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Old 03-04-2007, 11:37 AM
Location: Missouri
6,047 posts, read 21,669,443 times
Reputation: 5053


Trying to remember...once you live in a state, you are a resident as far as the state is concerned (you can apply for a drivers license right away, etc.), but I think to obtain state financial aid and state tuition rates, you have to live in the state for 6 - 12 months. I had that problem when I moved from PA to NJ and was in college; I did not qualify for state financial aid right away. I was going to a private school; I am not sure if a state school would at least have given me state tuition rates right away. These are good questions to think about and you would want to call the potential school's financial aid department and ask. Community colleges are great, they are so much cheaper. I would try to choose a school in a more populated area, which will be more likely to have cheap housing. What I would do: I would write down all the cities I am interested in, and I would look up their crime rates, average cost of living, nearby schools, and economy/job opportunity statistics. I would eliminate any cities/areas that were expensive to live in, had poor job growth, or not enough affordable housing.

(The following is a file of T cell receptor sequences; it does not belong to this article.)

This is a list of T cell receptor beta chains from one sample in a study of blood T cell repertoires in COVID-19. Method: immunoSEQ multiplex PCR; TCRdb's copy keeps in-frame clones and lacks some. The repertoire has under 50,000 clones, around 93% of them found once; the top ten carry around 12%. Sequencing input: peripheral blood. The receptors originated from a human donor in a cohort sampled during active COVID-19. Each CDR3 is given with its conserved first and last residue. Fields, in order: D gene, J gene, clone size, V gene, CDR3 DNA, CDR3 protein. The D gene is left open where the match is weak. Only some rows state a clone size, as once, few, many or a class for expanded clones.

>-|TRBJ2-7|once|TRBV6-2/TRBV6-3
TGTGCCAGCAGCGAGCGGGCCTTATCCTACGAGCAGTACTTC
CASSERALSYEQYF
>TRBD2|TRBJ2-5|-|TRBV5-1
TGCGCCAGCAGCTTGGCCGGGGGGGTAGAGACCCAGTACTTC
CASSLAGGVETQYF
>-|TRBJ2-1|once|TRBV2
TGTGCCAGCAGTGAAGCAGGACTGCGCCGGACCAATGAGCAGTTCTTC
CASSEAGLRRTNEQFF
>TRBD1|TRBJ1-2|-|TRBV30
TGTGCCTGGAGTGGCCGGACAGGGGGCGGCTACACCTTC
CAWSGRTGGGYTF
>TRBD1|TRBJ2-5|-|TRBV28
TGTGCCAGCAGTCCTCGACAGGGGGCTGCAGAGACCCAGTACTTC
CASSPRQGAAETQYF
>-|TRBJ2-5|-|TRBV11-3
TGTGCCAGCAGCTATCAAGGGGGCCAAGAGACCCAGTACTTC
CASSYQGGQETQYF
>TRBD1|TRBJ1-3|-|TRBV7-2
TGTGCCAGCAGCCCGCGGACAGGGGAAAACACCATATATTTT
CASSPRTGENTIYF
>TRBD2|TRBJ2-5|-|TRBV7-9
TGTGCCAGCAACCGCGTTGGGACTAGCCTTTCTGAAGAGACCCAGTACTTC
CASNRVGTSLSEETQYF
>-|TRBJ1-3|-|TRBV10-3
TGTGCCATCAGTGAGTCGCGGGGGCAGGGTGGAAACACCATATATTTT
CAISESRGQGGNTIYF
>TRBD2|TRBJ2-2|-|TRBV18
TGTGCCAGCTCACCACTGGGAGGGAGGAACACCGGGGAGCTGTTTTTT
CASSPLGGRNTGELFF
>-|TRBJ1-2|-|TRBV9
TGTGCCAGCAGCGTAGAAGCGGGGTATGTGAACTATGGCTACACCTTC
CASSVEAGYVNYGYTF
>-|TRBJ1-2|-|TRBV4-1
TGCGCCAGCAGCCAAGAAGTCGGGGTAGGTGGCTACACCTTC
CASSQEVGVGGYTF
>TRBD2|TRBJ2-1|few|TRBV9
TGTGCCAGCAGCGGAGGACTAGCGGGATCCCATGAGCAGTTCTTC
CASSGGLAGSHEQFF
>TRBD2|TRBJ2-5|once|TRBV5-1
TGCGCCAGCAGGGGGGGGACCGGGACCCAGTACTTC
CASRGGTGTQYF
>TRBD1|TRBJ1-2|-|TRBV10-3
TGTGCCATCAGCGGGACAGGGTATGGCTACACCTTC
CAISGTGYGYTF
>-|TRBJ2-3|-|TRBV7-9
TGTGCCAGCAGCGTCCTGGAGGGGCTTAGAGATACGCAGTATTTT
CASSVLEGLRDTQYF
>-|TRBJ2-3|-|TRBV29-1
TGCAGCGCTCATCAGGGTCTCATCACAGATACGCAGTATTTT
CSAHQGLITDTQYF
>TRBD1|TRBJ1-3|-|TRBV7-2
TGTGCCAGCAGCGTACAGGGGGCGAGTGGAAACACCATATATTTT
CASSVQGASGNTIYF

Here are some links that may help you:
http://www.city-data.com/ (crime, schools)
http://www.bls.gov/oes/current/oessrcst.htm (jobs)
http://www.collegeboard.com/splash/ (schools - detailed info)
http://www.apartments.com/ (apartments)
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Old 03-04-2007, 12:52 PM
53 posts, read 285,433 times
Reputation: 24
Take advantage of your Iowa residency and finish your degree there. They have good schools. If you move you'll likely have to wait a year to get in-state tuition plus who knows what credits will transfer. Two, three, four years isn't really that long, plus you can spend the time researching where you might like to relocate.
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